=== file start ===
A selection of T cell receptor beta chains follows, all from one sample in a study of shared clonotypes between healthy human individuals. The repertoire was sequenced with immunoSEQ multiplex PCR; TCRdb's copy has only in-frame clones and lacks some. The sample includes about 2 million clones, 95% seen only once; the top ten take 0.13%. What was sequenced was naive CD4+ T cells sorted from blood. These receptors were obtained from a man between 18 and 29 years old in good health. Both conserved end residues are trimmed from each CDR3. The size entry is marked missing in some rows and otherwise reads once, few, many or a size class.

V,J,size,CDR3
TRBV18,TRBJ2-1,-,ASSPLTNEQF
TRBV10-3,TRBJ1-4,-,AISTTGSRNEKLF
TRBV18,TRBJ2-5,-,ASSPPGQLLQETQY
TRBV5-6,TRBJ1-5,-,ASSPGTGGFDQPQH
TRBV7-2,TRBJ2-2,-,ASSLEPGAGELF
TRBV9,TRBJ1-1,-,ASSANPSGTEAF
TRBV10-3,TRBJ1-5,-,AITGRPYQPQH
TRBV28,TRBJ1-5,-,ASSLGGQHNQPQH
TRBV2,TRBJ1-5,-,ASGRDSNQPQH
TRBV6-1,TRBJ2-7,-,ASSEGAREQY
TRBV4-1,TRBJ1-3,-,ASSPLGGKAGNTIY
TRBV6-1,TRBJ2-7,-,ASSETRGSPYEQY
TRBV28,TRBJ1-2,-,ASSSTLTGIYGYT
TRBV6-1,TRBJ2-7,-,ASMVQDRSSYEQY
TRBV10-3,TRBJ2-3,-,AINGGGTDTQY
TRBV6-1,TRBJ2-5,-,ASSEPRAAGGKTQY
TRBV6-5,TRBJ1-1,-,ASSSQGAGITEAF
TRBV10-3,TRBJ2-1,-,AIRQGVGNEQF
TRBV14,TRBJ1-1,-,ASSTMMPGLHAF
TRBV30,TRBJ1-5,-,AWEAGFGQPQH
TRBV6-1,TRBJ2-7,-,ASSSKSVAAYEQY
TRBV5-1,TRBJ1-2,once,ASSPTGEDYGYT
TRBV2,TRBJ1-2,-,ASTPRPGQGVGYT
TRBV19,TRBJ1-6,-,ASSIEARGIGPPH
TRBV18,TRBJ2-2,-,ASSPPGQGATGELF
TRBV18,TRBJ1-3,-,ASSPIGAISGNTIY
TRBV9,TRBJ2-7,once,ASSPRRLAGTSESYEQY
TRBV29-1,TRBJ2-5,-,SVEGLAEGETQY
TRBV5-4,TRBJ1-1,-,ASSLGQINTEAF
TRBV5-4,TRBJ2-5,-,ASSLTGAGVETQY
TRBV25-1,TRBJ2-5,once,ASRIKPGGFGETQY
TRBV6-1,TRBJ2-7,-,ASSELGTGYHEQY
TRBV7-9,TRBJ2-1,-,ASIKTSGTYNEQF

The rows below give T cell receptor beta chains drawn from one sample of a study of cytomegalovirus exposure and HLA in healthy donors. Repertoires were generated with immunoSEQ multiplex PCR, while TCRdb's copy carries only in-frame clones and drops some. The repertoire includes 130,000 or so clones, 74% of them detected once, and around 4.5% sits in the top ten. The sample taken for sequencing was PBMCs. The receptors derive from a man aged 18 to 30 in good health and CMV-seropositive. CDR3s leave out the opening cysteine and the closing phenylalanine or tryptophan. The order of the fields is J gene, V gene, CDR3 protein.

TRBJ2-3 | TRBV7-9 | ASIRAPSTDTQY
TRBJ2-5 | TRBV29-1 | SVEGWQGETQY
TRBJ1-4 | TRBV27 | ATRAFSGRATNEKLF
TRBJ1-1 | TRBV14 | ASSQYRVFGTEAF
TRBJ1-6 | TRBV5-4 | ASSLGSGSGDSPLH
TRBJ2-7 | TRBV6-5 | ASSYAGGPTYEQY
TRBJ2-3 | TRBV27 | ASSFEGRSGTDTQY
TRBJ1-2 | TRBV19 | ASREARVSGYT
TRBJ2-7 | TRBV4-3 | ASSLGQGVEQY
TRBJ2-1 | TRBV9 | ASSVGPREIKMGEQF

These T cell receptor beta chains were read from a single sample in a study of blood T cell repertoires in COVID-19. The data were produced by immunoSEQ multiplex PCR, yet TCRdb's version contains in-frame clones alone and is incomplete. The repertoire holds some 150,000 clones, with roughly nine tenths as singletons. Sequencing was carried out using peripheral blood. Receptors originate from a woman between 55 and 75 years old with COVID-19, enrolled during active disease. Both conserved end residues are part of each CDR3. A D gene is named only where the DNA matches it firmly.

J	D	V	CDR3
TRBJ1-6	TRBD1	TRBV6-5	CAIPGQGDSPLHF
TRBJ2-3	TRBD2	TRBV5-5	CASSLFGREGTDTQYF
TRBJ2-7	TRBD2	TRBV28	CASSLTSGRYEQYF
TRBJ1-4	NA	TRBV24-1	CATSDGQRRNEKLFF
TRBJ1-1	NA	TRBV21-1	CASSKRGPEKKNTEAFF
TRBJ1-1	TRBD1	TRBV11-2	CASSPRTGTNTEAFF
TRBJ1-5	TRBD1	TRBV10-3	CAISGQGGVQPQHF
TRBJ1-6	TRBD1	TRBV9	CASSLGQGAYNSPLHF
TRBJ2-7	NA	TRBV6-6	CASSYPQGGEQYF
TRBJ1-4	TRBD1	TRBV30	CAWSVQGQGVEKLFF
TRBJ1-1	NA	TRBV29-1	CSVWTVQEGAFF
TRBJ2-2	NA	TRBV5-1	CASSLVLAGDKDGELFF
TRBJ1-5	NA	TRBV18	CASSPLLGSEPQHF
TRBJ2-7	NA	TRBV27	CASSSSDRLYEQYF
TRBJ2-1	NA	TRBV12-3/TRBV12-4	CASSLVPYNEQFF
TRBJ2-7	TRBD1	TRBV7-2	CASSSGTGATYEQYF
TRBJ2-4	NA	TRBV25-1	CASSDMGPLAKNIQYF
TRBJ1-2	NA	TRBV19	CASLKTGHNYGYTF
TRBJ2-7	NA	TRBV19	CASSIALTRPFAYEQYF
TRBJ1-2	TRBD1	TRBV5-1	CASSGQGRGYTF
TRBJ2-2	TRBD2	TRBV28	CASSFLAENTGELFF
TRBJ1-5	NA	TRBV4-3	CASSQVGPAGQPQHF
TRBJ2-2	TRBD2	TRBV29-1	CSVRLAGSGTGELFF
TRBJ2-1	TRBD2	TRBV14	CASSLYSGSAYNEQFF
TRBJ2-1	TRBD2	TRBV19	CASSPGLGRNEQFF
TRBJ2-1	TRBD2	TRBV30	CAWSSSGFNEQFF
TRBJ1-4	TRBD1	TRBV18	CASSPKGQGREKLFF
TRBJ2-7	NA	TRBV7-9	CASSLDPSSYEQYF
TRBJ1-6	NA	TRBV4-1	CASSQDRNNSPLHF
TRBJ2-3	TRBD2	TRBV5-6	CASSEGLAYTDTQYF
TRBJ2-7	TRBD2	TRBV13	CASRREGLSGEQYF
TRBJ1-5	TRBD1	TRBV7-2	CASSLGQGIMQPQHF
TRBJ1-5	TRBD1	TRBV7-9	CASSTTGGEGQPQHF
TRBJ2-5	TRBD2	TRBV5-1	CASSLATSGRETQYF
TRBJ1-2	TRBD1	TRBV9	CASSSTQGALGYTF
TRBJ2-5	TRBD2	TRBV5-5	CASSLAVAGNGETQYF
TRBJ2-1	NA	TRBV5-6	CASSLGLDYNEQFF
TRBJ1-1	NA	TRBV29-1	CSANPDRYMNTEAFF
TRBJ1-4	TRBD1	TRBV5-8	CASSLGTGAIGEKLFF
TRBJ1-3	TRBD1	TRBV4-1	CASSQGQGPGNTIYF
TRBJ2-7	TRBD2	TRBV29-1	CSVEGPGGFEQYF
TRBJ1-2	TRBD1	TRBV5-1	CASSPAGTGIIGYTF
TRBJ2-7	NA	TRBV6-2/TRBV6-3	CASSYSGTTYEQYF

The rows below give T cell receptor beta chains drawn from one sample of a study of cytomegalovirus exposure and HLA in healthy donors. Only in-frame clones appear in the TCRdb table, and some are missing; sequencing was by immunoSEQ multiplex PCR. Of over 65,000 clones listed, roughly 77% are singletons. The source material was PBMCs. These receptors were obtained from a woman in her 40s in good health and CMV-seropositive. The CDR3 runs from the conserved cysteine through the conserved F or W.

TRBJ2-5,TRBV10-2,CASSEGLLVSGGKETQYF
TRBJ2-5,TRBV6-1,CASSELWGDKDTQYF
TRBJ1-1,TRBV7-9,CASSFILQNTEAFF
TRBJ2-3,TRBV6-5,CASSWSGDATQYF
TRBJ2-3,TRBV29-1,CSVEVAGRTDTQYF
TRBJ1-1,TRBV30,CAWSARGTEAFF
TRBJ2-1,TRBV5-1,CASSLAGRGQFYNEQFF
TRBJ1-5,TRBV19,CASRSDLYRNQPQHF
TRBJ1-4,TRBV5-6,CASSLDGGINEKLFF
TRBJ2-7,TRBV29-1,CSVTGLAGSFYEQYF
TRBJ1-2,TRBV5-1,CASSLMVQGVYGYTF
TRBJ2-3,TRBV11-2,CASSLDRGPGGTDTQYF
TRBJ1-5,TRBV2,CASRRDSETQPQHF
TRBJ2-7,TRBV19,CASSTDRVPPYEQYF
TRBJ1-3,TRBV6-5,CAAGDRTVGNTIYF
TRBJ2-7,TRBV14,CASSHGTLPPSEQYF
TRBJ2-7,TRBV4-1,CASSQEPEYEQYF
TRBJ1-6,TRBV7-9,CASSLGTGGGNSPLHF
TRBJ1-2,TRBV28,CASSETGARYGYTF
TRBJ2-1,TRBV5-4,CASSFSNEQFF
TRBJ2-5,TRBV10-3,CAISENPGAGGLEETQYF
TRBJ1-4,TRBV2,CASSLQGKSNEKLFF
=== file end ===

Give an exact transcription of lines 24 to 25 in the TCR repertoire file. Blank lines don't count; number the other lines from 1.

TRBV5-1,TRBJ1-2,once,ASSPTGEDYGYT
TRBV2,TRBJ1-2,-,ASTPRPGQGVGYT